I grabbed his phone and knew it was going to be my responsibility to call his parents and let them know what had transpired over the past week. I had never even met them before. I paced the ER back hallway my hands subtly shaking and my feet unable to be still. From the other end of the phone, his mom greets me as if I were him, “Well how are you, baby?”. I can’t imagine the panic she must have felt when she heard my voice on the other side of the line. As I was speaking, I don’t think I knew the words that were coming out of my mouth. I tried to sound as calm and collected as possible as I explained that Luke was in the ER because his leg was hurting him really bad and the only thing I could think to do was finally take him to the hospital. It was a short call and at that point in time, neither of us realized the severity of the situation.
In an amount of time later (I had no idea of time reference that first 24 hours), all the news we received was bad. His leg was severely infected, like really really bad. Amputation was an actual threat. His delirium only worsened. His previously healed leg wounds leaked like never before. He was getting sicker by the minute. The infection was most likely raging through his blood. The ER staff looked worried. This is never a good thing. I knew I had to call his mom back and let her know that this wasn’t just a short trip to the ER with a solution of a prescription for pain meds.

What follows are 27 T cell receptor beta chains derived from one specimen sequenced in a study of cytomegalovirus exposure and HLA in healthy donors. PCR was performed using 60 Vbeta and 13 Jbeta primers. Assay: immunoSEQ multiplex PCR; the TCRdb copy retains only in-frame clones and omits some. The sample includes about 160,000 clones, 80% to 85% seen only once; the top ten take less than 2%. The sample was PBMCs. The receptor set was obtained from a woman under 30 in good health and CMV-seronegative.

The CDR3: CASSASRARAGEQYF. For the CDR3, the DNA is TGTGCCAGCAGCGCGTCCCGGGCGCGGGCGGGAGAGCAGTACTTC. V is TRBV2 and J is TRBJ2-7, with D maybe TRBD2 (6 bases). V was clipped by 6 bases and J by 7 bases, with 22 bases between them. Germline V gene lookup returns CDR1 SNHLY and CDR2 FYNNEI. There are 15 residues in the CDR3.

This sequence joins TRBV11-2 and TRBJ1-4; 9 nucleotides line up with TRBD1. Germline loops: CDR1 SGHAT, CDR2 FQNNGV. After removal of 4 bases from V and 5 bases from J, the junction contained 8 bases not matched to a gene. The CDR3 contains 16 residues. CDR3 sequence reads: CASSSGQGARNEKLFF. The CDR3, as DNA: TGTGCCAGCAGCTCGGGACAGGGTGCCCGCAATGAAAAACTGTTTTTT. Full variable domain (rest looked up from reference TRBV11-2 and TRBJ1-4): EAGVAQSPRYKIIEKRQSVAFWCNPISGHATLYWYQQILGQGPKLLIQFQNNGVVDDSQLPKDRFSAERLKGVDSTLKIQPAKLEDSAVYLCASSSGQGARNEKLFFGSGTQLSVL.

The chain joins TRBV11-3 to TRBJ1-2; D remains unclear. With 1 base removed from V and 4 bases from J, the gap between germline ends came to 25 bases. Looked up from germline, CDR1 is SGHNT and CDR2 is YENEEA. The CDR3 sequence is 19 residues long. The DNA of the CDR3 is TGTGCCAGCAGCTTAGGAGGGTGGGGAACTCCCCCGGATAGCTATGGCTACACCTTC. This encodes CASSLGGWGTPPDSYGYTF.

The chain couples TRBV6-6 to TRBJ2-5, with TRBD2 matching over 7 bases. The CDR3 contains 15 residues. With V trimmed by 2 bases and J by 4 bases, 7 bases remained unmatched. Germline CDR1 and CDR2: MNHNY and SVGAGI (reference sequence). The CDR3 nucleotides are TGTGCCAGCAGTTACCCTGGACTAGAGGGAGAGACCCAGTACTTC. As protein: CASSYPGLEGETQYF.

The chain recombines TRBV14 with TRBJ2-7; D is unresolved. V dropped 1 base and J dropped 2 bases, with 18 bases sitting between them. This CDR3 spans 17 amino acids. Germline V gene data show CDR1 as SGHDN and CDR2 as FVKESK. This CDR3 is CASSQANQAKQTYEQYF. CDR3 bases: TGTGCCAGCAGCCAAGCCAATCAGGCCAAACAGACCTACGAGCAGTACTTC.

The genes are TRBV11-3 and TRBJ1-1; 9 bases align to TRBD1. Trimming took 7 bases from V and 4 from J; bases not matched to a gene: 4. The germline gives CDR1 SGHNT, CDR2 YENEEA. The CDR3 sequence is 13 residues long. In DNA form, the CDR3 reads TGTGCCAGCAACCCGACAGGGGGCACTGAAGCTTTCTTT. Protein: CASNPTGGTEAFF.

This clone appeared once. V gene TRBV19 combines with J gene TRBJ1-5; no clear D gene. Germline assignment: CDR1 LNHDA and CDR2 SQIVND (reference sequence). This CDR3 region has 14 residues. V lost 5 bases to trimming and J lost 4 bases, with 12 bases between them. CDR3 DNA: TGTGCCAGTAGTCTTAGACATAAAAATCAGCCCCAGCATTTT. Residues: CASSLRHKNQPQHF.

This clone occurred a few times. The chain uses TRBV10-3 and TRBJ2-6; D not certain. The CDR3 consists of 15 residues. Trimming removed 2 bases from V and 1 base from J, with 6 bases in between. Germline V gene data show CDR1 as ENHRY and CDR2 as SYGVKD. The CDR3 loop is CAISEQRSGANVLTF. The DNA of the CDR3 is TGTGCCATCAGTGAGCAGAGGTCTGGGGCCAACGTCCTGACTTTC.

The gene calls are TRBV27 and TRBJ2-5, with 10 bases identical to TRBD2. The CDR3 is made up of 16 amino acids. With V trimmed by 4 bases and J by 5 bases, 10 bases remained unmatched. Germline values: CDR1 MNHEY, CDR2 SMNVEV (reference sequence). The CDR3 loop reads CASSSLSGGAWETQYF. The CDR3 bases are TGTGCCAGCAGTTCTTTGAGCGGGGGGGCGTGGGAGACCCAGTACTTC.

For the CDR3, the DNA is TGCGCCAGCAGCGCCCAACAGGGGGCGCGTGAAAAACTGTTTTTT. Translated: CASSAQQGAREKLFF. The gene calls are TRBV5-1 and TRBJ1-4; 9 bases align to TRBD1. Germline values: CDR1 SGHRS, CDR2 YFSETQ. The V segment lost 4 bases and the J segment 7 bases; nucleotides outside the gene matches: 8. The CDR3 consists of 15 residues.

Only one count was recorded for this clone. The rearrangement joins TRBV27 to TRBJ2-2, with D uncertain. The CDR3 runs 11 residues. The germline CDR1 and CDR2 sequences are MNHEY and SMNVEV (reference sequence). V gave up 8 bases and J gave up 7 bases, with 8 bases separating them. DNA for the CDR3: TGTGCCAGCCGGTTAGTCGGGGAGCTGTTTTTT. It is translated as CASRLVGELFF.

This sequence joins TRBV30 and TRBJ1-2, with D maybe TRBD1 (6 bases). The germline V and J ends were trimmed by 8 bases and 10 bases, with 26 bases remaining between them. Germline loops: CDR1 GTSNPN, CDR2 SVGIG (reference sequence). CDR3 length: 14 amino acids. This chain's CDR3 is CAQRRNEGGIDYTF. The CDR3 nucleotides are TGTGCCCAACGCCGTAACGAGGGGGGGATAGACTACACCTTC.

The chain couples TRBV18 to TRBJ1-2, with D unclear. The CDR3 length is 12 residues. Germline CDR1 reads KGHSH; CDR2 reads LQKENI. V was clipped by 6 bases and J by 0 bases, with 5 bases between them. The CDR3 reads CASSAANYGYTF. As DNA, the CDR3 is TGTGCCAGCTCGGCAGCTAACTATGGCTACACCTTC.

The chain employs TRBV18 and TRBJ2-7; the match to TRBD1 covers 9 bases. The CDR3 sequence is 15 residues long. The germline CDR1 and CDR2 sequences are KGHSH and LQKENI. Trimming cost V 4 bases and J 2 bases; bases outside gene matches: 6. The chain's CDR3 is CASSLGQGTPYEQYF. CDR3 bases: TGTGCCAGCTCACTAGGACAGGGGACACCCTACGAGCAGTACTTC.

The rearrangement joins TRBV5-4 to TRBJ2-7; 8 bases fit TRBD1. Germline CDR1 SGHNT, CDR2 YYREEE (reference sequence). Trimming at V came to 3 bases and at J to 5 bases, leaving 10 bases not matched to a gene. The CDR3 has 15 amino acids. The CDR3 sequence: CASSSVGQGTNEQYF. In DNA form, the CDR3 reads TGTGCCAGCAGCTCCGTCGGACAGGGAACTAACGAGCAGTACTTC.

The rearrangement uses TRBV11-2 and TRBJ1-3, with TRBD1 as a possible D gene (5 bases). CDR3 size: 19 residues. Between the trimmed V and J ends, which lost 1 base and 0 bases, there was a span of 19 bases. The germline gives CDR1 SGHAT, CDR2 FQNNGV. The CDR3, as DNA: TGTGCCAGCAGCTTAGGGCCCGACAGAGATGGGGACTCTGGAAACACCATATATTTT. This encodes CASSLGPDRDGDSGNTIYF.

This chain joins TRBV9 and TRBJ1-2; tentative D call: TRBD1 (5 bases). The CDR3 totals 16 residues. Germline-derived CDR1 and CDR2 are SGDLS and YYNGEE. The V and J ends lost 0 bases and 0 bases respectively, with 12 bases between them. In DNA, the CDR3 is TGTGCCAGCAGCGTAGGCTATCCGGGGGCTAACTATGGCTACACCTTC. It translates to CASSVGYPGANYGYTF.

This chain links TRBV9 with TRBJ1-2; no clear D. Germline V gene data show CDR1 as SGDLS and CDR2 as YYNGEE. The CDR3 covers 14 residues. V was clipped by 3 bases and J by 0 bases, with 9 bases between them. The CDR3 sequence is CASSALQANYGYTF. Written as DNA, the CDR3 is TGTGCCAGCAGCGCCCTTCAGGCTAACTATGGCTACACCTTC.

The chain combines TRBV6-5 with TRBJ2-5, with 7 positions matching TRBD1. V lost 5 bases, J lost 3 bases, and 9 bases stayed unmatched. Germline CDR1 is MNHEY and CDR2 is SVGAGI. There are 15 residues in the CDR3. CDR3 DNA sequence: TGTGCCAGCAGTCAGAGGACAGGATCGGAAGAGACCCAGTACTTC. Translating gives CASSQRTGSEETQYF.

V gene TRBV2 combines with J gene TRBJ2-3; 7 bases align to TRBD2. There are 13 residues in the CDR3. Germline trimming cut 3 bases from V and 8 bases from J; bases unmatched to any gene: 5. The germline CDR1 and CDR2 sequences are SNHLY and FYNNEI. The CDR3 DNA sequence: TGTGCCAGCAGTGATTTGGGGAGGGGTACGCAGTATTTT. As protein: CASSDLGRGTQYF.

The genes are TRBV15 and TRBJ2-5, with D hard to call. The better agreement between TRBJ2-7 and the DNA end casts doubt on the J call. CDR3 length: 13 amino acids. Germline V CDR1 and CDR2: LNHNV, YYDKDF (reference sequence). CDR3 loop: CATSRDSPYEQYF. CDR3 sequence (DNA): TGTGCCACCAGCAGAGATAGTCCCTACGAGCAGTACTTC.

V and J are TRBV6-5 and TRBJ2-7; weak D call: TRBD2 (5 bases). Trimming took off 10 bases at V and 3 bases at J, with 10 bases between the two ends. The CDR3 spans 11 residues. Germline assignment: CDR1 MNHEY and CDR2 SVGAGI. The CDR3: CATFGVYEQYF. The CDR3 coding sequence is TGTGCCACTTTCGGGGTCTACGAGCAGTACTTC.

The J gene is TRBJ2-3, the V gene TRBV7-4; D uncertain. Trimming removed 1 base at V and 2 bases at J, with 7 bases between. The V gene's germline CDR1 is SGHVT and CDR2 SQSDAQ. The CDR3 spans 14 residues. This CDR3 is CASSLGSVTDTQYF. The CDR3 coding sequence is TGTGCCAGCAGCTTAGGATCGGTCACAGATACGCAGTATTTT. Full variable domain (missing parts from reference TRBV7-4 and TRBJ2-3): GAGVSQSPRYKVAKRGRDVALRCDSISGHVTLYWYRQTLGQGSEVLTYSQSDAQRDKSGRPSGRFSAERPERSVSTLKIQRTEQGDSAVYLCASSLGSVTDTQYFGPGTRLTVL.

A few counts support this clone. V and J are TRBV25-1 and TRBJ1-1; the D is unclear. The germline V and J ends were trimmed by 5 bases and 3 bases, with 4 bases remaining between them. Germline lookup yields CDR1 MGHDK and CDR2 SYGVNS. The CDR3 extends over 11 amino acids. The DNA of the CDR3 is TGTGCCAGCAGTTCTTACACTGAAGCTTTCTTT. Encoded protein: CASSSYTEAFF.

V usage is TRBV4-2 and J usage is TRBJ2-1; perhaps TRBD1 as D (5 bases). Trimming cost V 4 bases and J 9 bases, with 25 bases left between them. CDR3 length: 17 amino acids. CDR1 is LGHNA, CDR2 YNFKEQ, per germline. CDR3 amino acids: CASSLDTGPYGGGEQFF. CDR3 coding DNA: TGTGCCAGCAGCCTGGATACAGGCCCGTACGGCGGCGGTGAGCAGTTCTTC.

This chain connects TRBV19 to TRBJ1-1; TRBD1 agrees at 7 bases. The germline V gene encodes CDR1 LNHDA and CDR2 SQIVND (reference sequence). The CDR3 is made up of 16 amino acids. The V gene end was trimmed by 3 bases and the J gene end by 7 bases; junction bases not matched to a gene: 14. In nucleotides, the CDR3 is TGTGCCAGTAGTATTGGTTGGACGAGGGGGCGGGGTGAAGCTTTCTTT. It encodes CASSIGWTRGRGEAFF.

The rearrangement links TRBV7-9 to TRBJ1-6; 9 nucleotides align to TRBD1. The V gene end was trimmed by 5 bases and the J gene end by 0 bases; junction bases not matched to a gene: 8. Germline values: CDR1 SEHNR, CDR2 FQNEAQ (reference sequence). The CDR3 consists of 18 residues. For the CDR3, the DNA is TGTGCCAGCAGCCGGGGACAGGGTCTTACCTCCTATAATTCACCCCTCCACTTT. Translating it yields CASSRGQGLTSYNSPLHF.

The next phone call, I couldn’t even pretend to not be freaked out. My voice shook and showed all the fear that was stuck inside my body. Lori, his mom, could tell. I could hear the fear also in her voice, trying to be masked by calmness. I tried to convey to her just how serious things were and I think she got the picture. She had a flight booked for the next morning to be in Nashville. A second wave of relief in this emotional cluster-cuss.